Thursday, December 4, 2008


So it irritates me (just a little bit) when people NOT of Polynesian descent try and give me a (small) lecture and even try and argue with me on matters concerning anything Polynesian, particularly history. It also irks me even more when people of Polynesian decent try and argue with me and they're wrong, and they continue to insist that they're right. So I'm doing all of you a favor and giving you a little history lesson of the largest "nation" on Earth.

The ancestors of the Polynesian people, several historians argue, came out of Southeast Asia, more along the ways of Taiwan, etc. Though their origins are still up to argument and dispute, these peoples made their way across the Pacific Ocean to settle in what is known as the "Heart of Polynesia," where the people and culture we recognize today as "Polynesian" was slowly born. The exact location of the "Heart of Polynesia" presently remains a hot debate topic. Samoans claim it to be Samoa and Tongans claim it to be Tonga. However, many historians believe (and I peacefully concur), that the "Heart of Polynesia" consists of the three islands of Fiji, Tonga and Samoa. The histories, legends and lineages of these three islands are so intricately connected that it is hard to distinguish exactly which one was "the first" Polynesian island. The people who populated these islands, isolated for over a few thousand years, slowly became the ancestors of the Polynesian people.

After about 3,000 years or so, these first Polynesians began migrating from the heart to other parts of the Ocean. Although a definite reason why isn't known, it is speculated that war, shortage of land, food and supplies, and simply the urge to explore, led these seafarers to continue to explore and populate a huge part of the largest Ocean on earth. So the basic route of discovery that these early Polynesian discoverers took, agreed upon by most historians, kind of goes something like this:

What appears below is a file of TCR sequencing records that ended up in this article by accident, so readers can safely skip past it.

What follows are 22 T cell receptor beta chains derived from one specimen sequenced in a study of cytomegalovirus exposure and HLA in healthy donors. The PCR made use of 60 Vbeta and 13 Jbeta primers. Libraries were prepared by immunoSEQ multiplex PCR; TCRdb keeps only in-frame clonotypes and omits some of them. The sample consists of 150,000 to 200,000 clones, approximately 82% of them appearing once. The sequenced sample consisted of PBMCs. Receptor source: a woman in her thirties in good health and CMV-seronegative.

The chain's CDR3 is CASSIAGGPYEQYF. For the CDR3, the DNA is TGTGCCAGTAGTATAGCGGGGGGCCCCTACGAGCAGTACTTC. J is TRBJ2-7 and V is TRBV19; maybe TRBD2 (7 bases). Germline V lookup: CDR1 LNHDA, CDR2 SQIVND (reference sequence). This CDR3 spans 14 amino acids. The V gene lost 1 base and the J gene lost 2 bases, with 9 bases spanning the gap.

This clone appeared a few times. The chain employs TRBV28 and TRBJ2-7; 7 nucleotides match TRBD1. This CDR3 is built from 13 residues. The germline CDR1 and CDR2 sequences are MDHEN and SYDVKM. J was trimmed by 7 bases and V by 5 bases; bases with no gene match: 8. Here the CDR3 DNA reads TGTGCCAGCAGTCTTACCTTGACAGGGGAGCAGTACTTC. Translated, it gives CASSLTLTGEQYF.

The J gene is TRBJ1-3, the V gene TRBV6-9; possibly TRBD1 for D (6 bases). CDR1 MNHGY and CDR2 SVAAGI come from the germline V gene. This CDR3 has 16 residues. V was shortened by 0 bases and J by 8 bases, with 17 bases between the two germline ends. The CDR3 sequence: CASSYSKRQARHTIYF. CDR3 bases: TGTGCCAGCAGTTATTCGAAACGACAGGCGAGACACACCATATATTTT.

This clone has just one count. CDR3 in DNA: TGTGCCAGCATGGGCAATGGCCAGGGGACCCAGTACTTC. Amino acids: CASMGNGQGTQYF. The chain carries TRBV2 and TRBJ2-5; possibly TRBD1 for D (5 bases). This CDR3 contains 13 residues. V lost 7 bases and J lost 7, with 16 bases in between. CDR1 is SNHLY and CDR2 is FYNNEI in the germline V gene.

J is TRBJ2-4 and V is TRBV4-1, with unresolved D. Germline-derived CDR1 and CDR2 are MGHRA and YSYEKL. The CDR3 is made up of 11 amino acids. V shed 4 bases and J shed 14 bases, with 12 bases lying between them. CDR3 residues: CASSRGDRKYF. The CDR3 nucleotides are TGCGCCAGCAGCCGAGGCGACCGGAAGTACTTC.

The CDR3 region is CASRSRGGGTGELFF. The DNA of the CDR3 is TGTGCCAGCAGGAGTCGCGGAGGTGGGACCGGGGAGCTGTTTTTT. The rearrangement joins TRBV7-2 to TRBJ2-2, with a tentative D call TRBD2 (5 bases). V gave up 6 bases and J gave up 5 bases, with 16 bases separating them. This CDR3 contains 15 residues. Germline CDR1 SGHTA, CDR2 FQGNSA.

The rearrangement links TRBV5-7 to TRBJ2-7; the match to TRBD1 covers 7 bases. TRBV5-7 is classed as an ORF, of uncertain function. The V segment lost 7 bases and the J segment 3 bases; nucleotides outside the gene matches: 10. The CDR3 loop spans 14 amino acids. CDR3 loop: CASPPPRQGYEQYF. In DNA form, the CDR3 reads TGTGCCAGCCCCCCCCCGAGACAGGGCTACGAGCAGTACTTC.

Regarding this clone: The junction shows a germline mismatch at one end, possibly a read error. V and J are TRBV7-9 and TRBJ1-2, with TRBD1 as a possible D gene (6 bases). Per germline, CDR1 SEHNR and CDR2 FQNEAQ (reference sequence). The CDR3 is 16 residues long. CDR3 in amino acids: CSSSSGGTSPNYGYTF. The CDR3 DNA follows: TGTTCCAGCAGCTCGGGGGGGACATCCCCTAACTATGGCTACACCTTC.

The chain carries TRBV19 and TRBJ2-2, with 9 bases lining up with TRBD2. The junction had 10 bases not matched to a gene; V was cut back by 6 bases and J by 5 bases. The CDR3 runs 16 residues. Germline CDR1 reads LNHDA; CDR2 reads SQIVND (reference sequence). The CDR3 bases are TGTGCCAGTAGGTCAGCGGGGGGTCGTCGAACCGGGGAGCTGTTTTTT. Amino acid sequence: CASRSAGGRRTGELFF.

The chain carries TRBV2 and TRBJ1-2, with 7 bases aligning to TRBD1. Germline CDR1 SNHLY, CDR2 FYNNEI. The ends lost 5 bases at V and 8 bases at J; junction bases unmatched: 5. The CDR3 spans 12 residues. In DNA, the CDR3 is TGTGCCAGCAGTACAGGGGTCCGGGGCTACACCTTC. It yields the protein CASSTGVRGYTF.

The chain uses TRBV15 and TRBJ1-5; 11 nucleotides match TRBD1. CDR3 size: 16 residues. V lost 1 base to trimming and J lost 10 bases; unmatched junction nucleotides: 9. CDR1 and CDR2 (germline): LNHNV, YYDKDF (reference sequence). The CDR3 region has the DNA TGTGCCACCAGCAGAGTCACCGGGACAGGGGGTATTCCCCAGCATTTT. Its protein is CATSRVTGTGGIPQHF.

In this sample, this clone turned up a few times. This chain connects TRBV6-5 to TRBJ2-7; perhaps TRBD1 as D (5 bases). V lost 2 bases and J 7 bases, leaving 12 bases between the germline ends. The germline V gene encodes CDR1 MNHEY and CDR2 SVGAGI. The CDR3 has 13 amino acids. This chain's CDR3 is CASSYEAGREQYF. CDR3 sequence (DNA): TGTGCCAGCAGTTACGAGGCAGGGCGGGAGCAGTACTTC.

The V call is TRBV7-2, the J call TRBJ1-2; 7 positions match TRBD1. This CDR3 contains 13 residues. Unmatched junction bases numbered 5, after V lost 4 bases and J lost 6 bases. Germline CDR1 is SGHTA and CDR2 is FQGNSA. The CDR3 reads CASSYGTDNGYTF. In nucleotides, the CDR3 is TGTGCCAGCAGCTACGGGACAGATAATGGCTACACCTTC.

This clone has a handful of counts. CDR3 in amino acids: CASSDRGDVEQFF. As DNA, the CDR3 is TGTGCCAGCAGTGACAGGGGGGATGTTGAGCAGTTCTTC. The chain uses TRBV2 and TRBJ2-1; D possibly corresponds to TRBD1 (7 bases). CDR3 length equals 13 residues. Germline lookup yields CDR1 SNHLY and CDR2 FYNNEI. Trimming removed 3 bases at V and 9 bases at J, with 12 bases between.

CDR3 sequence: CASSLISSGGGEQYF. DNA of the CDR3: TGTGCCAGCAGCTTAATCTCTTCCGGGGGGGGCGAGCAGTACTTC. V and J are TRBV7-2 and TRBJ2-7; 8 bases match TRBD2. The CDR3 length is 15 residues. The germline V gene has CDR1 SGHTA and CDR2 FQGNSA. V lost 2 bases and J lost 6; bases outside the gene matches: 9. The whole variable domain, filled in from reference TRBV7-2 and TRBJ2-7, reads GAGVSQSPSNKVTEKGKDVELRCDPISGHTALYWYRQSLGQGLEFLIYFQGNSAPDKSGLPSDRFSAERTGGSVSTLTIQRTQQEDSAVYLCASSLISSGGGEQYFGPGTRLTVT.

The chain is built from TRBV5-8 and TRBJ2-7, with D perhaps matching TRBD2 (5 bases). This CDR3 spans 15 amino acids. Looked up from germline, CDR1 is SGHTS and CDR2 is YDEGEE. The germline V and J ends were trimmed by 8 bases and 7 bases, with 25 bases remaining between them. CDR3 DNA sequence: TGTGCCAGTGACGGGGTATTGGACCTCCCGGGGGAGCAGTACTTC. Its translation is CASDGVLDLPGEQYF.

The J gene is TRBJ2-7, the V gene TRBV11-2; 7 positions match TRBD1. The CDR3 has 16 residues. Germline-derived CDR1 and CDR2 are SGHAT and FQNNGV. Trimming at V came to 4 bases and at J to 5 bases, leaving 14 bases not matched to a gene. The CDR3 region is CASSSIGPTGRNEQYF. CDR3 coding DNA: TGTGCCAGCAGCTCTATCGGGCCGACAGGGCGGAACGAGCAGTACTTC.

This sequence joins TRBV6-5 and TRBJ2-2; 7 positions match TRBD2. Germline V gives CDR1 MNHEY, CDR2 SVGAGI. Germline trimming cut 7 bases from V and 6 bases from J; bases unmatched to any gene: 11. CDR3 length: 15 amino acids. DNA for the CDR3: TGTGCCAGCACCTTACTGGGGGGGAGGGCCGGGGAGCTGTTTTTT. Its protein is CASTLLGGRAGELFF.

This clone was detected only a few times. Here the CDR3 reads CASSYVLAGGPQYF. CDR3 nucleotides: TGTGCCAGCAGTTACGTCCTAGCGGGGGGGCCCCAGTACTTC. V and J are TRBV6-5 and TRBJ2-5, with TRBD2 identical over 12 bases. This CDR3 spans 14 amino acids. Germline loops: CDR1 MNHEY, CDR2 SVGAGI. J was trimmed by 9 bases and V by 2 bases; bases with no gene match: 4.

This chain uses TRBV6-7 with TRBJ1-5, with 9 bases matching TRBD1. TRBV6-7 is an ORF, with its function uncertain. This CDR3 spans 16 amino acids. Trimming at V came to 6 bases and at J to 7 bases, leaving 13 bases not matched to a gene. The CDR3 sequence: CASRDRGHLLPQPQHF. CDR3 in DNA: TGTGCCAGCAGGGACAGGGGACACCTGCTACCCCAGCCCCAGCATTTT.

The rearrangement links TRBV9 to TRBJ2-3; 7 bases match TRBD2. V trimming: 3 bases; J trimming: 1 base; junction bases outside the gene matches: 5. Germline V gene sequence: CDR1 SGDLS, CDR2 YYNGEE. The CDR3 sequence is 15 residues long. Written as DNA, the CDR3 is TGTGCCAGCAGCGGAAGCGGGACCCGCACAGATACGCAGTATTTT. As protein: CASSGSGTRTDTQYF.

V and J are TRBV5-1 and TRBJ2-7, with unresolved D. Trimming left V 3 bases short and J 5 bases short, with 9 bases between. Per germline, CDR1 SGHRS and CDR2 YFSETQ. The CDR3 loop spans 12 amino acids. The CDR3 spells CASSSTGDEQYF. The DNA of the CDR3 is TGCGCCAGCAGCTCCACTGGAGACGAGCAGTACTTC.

From the "Heart" the early Polynesians sailed to, discovered and settled what is now known as Tahiti and the Marquesas Islands, in the rough center of what is now known as the Polynesian Triangle. From this group of islands, they settled what is now known as the Cook Islands; then to the islands of Hawai'i in the north, the islands of Rapa Nui (commonly known as Easter Island) in the east and, eventually, the islands of Aotearoa (commonly known as New Zealand) in the west. Many ask, what is the Polynesian triangle? Well, with Hawai'i in the north, Rapa Nui in the East and Aotearoa in the West, you can basically draw out what the Westerners came to define as the Polynesian Triangle due to the close similarity of the hundreds of peoples, cultures, and languages of all the islands within this "triangle."

I consider Polynesia a nation because of the close relationship between the cultures, languages and peoples of these many islands. It is no surprise that a Tahitian could easily pick up and learn Hawaiian, or a Maori learn Samoan, or a Tongan to learn Samoan. Physically, Polynesians generally look the same and carry the same genetic markers. Our cultures, values and morals are also quite similar, and it is easy to adapt to and learn the customs of our sister-islands. In my opinion, Polynesians are one people with one language, which, over the years, became many people with many dialects.

The islands of Polynesia, though subject to Western influence and power, still proudly carry the culture, language and customs of our ancestors from thousands of years ago. And if you have any doubt about what you have just read here, take yourself to a library, sit your arse at a computer, check out some books and start reading. Because the next time you begin an assumption about Polynesia, I won't hesitate to cut you up.


No comments: